The death of Major John Pitcairn at the battle of Bunker Hill, 17 June 1775. (Photo by duncan1890 via Getty Images)

Brooklyn: (or the battle of Long Island) 27–29 August 1776

Who won? British victory
How many fought? 10,000 patriots vs 20,000 British
Estimated casualties? 2,000 patriots, 388 British

The largest battle of the American Revolutionary War, the battle of Brooklyn involved 30,000 men and allowed Britain to retain its hold over the strategically valuable port of New York until the end of the conflict.

The British had turned their attention on New York following their defeat at Boston. The city was fortified by the Continental Army but many of these soldiers were inexperienced, few had any military training, and discipline was low – it seemed an easy win.

On 22 August, as 10,000 British infantrymen headed to Long Island, General Washington assumed (wrongly, as it turned out) that it was a diversion for a main assault on Manhattan, and he failed to combine his forces stationed in Brooklyn and Manhattan against the new threat. The Continental Army was soon being attacked on both sides, and Washington and 9,000 of his men were eventually cornered in Brooklyn Heights.

As the British prepared to lay siege, Washington retreated across the river in the dead of night, avoiding surrender and capture.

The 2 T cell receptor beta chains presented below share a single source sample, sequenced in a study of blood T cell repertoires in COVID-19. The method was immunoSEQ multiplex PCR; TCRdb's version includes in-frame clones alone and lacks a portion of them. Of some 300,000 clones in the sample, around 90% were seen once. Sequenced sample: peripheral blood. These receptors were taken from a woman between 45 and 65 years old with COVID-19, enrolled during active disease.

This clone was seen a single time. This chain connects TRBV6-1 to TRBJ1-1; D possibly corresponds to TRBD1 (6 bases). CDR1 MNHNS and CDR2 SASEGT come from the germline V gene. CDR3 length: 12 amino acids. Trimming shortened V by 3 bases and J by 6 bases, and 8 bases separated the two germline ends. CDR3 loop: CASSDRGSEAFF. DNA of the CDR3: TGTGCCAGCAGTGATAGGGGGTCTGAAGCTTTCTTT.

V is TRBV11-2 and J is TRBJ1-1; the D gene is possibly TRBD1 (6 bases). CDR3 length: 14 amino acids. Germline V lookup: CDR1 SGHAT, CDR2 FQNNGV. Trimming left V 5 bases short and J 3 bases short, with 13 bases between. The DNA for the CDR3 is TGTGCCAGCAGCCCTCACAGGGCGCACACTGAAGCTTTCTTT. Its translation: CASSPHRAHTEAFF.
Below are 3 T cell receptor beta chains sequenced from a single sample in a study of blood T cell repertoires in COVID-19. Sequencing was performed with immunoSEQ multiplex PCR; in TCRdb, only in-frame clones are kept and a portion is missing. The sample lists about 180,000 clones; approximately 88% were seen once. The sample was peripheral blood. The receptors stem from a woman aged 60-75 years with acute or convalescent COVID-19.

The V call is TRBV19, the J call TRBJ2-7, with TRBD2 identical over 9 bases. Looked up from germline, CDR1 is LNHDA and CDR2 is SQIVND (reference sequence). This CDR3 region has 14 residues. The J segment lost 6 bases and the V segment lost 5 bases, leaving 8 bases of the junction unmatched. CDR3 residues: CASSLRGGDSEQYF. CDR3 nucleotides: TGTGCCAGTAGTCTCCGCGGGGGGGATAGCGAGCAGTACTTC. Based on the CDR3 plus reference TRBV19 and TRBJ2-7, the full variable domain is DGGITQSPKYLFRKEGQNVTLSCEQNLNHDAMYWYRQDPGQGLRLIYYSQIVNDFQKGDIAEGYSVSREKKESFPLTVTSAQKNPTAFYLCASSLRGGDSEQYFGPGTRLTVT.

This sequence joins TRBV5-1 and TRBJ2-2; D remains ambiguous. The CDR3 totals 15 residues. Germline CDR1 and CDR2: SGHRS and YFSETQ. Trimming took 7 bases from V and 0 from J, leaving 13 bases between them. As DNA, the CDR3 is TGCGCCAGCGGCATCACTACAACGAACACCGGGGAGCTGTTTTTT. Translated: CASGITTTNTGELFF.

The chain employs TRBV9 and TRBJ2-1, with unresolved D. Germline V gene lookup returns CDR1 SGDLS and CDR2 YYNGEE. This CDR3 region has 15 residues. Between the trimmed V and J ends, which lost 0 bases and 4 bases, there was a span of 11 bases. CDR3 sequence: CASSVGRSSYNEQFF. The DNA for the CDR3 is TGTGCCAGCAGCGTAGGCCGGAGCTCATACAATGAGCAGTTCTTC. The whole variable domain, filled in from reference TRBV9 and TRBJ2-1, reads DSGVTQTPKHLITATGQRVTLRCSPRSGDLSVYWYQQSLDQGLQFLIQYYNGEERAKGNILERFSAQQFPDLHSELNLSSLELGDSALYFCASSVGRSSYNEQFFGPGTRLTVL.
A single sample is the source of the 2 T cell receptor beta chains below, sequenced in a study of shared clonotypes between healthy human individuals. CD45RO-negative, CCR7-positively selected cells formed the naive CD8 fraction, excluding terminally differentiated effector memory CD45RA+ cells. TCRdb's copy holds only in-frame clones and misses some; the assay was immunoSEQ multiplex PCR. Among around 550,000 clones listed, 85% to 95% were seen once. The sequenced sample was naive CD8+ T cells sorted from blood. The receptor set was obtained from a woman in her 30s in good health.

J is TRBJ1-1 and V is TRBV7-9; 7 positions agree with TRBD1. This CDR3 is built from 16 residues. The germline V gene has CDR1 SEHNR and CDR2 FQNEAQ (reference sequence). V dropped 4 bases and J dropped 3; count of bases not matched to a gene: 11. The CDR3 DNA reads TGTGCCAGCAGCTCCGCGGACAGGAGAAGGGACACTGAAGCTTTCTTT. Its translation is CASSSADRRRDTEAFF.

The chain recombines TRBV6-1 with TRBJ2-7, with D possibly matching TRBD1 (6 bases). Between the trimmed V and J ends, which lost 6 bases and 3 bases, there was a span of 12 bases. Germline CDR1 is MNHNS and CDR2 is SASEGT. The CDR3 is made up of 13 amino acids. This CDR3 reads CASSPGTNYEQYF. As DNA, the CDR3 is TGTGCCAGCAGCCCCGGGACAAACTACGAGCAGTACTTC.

Listen: Benjamin Carp answers key questions about the American Revolutionary War. He explains the causes, key battles, and how the revolution is mythologised today

Trenton and Princeton: 26 December 1776 and 3 January 1777

Who won? Both patriot victories
How many fought? 2,400 patriots v 1,500 British at Trenton; 4,500 patriots v 1,200 British at Princeton
Estimated casualties? 80 patriot casualties, 1,175 British (both battles combined)

In late 1776 and early 1777, two patriot victories in quick succession gave a much-needed morale boost to the Continental Army, which had recently been forced out of Long Island, Manhattan and New Jersey. In a surprise move on Christmas Day 1776, Washington and his much-depleted forces crossed the icy Delaware River during a treacherous storm. His troops then marched to New Jersey, where they surprised a garrison of 1,500 Hessians (allies of Britain).

Although Colonel Johann Rall, commander of the Hessian forces, was mortally wounded in the fight, he formally surrendered to Washington before he died. Some Hessian troops managed to escape, but around 800 were captured.

Washington withdrew his forces back across the river and amassed more men to his side before recrossing on 30 December, this time heading for the British troops based at Princeton. Severely outnumbered, the British were forced to retreat.

The two victories cemented George Washington’s reputation as an effective leader and gave the Continental Army the encouragement it needed to continue to fight.

George Washington crossing the Delaware River